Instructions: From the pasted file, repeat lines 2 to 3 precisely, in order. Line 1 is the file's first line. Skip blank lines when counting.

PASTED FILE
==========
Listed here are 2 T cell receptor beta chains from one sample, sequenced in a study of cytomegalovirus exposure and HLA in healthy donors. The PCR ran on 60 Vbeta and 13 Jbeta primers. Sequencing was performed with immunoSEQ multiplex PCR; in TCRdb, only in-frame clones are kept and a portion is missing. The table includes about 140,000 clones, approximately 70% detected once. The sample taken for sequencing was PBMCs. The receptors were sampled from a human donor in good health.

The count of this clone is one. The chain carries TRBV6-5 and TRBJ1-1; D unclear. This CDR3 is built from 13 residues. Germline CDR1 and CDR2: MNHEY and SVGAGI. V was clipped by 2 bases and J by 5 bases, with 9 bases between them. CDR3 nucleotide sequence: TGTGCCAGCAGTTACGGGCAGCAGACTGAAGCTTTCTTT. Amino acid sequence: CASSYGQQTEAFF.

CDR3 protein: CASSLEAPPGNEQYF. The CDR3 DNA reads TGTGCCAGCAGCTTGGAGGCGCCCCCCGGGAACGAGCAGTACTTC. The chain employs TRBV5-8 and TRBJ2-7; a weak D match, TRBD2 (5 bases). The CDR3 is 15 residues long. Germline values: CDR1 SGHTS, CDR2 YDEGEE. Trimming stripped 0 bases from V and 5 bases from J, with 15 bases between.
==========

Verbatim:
The count of this clone is one. The chain carries TRBV6-5 and TRBJ1-1; D unclear. This CDR3 is built from 13 residues. Germline CDR1 and CDR2: MNHEY and SVGAGI. V was clipped by 2 bases and J by 5 bases, with 9 bases between them. CDR3 nucleotide sequence: TGTGCCAGCAGTTACGGGCAGCAGACTGAAGCTTTCTTT. Amino acid sequence: CASSYGQQTEAFF.

CDR3 protein: CASSLEAPPGNEQYF. The CDR3 DNA reads TGTGCCAGCAGCTTGGAGGCGCCCCCCGGGAACGAGCAGTACTTC. The chain employs TRBV5-8 and TRBJ2-7; a weak D match, TRBD2 (5 bases). The CDR3 is 15 residues long. Germline values: CDR1 SGHTS, CDR2 YDEGEE. Trimming stripped 0 bases from V and 5 bases from J, with 15 bases between.